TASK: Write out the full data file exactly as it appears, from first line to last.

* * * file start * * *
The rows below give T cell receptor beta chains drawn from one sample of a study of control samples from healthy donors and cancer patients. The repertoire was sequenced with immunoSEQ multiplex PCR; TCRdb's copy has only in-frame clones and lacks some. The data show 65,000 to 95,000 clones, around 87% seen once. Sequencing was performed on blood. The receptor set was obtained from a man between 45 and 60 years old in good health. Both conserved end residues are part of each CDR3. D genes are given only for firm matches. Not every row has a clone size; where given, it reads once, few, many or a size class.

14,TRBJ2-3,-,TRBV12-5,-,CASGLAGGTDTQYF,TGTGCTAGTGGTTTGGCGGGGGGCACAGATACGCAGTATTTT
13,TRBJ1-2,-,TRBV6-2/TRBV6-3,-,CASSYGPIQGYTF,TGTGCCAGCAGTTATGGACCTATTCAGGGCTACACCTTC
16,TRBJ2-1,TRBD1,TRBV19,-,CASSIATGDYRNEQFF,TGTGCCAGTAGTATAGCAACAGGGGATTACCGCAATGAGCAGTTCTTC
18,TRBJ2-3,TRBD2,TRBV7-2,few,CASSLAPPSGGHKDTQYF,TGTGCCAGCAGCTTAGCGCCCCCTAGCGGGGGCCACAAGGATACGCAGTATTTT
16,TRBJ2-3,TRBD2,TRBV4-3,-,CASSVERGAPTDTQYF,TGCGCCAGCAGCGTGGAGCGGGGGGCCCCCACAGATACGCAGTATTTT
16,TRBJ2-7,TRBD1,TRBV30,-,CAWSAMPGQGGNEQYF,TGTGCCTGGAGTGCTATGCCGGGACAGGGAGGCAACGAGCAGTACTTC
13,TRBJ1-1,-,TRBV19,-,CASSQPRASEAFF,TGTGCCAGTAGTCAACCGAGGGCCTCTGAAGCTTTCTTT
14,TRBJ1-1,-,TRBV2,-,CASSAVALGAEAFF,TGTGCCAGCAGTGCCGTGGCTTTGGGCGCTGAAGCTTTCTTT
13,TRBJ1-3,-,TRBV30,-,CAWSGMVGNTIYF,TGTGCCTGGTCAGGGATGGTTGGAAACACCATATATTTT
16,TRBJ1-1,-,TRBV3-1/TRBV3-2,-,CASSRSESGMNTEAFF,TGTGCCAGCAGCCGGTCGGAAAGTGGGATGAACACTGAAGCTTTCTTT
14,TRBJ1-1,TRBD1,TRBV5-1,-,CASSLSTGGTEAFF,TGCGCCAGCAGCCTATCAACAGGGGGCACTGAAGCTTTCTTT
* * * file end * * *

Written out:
The rows below give T cell receptor beta chains drawn from one sample of a study of control samples from healthy donors and cancer patients. The repertoire was sequenced with immunoSEQ multiplex PCR; TCRdb's copy has only in-frame clones and lacks some. The data show 65,000 to 95,000 clones, around 87% seen once. Sequencing was performed on blood. The receptor set was obtained from a man between 45 and 60 years old in good health. Both conserved end residues are part of each CDR3. D genes are given only for firm matches. Not every row has a clone size; where given, it reads once, few, many or a size class.

14,TRBJ2-3,-,TRBV12-5,-,CASGLAGGTDTQYF,TGTGCTAGTGGTTTGGCGGGGGGCACAGATACGCAGTATTTT
13,TRBJ1-2,-,TRBV6-2/TRBV6-3,-,CASSYGPIQGYTF,TGTGCCAGCAGTTATGGACCTATTCAGGGCTACACCTTC
16,TRBJ2-1,TRBD1,TRBV19,-,CASSIATGDYRNEQFF,TGTGCCAGTAGTATAGCAACAGGGGATTACCGCAATGAGCAGTTCTTC
18,TRBJ2-3,TRBD2,TRBV7-2,few,CASSLAPPSGGHKDTQYF,TGTGCCAGCAGCTTAGCGCCCCCTAGCGGGGGCCACAAGGATACGCAGTATTTT
16,TRBJ2-3,TRBD2,TRBV4-3,-,CASSVERGAPTDTQYF,TGCGCCAGCAGCGTGGAGCGGGGGGCCCCCACAGATACGCAGTATTTT
16,TRBJ2-7,TRBD1,TRBV30,-,CAWSAMPGQGGNEQYF,TGTGCCTGGAGTGCTATGCCGGGACAGGGAGGCAACGAGCAGTACTTC
13,TRBJ1-1,-,TRBV19,-,CASSQPRASEAFF,TGTGCCAGTAGTCAACCGAGGGCCTCTGAAGCTTTCTTT
14,TRBJ1-1,-,TRBV2,-,CASSAVALGAEAFF,TGTGCCAGCAGTGCCGTGGCTTTGGGCGCTGAAGCTTTCTTT
13,TRBJ1-3,-,TRBV30,-,CAWSGMVGNTIYF,TGTGCCTGGTCAGGGATGGTTGGAAACACCATATATTTT
16,TRBJ1-1,-,TRBV3-1/TRBV3-2,-,CASSRSESGMNTEAFF,TGTGCCAGCAGCCGGTCGGAAAGTGGGATGAACACTGAAGCTTTCTTT
14,TRBJ1-1,TRBD1,TRBV5-1,-,CASSLSTGGTEAFF,TGCGCCAGCAGCCTATCAACAGGGGGCACTGAAGCTTTCTTT